Seven Up was the drink that my parents always got when I was sick to my stomach. I have no idea when the ad campaign began, but it seems as if it has been the "Uncola" since I have been alive. To this day, I still prefer the old Seven Up bottles, with the name "7 Up" in white against a red square, with white bubbles floating about. It seemed to me that it evoked the soda perfectly.

I also preferred the old Mountain Dew bottles. The front depicted a scene of a hillbilly firing either a rifle or a shotgun at another hillbilly. The back featured the picture of a hillbilly who was hoisting a jug with the words "It'll tickle your innards" beneath it. For me the whole hillbilly imagery associated with Mountain Dew back then seemed to fit better with the drink's name than the "extreme sports" image used in its commercials the past few years.

A more obscure soda was Chocolate Soldier. For the entirety of my childhood it was the only chocolate soda I knew. In fact, it was the only chocolate soda I knew until Yoo-Hoo came out. In fact, I recall it tasted like a lot like Yoo-Hoo, only it had more body to it. I remember the bottles had a picture of a "toy soldier" on front in red.

Lately a lot of schools have been removing soda machines from their premises due to the epidemic of obesity in Generation Y. I have to feel sorry for the kids, as I enjoyed drinking soda as a child. It seems to me that they could well be missing out on something enjoyed by my generation, my sister's generation, even my mother's generation. Drinking soda and childhood just seem to go hand in hand to me. It wouldn't be so bad, but I don't think removing soda machines from school will have any impact on obesity in young people. I've drank soda all my life and I have always been rather svelte myself. It seems to me that they could be taking away something that has been a part of childhood for generations for no good reason at all...

Sunday, June 6, 2004

Rural Comedies of the Sixties

Before anything else I should mention that today is the 60th anniversary of D-Day and the Invasion of Normandy. I think it goes without saying that we owe the men who served on D-Day, in the single largest invasion ever performed, a great deal of gratitude!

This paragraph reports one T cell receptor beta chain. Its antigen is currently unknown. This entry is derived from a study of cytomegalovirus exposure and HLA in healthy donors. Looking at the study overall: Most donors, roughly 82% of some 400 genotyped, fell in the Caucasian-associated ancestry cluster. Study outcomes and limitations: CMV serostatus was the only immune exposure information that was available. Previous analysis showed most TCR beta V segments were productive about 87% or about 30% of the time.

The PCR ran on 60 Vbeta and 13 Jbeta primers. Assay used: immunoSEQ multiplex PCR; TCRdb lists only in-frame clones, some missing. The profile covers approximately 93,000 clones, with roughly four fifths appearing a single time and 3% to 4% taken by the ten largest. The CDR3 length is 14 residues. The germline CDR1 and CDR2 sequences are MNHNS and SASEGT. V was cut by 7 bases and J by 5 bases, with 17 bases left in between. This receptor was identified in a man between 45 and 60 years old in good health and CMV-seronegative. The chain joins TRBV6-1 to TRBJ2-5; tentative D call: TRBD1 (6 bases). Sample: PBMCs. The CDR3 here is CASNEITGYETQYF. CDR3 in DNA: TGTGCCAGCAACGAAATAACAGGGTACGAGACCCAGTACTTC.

Today my mind has turned back to the shows I grew up with, namely the rural comedies of the Sixties. I don't know that it can truly be said that there was a cycle or trend towards rural comedies in that decade, as it seems to me that they were almost entirely on CBS and at least three of them were produced by Paul Henning! Regardless, I spent many hours watching these shows as a child. My parents were both raised in the country, as I was, so I suppose that they naturally gravitated to this particular genre. Indeed, as a child of a rural area, I could look at various characters on the shows and say, "I know someone like that! (yes, there are actually people like Barney Fife out there)."

I have no idea what the first rural comedy was on television. I know that one of the earliest was The Real McCoys. The Real McCoys debuted in 1957 and ran until 1963. The show centred on the McCoys, a family from the hills of West Virginia who move to a ranch in San Fernando Valley in California. I have no memory whatsoever of this show. It went off the air the year I was born and apparently our local stations did not show it in reruns. I did see a few episodes here and there as an adult and it seems to be a pleasant enough show.

A show I remember very well from my childhood is The Andy Griffith Show. Indeed, it would be surprising if I did not remember it. Even if I hadn't caught a single episode in its initial network run, there is little way I believe anyone of my generation could not have seen several episodes in rerun over the years! I am guessing it must be the most successful rural comedy of all time. It ran from 1960 to 1968, at which point it was the number one show on the air. The series ended only because Andy Griffith wanted to move onto other projects.

On The Andy Griffith Show, Griffith played Andy Taylor, the sheriff in the small town of Mayberry, North Carolina. A widower, Andy had a young son named Opie. Andy's Aunt Bea stayed with the two of them, keeping the house while Andy went about his duties. Andy's deputy was his cousin, Barney Fife (played by Don Knotts). Barney is possibly one of the greatest TV characters of all time. Nervous, highstrung, and with a tendency to go too much by the book, he was always in danger of being the town laughingstock.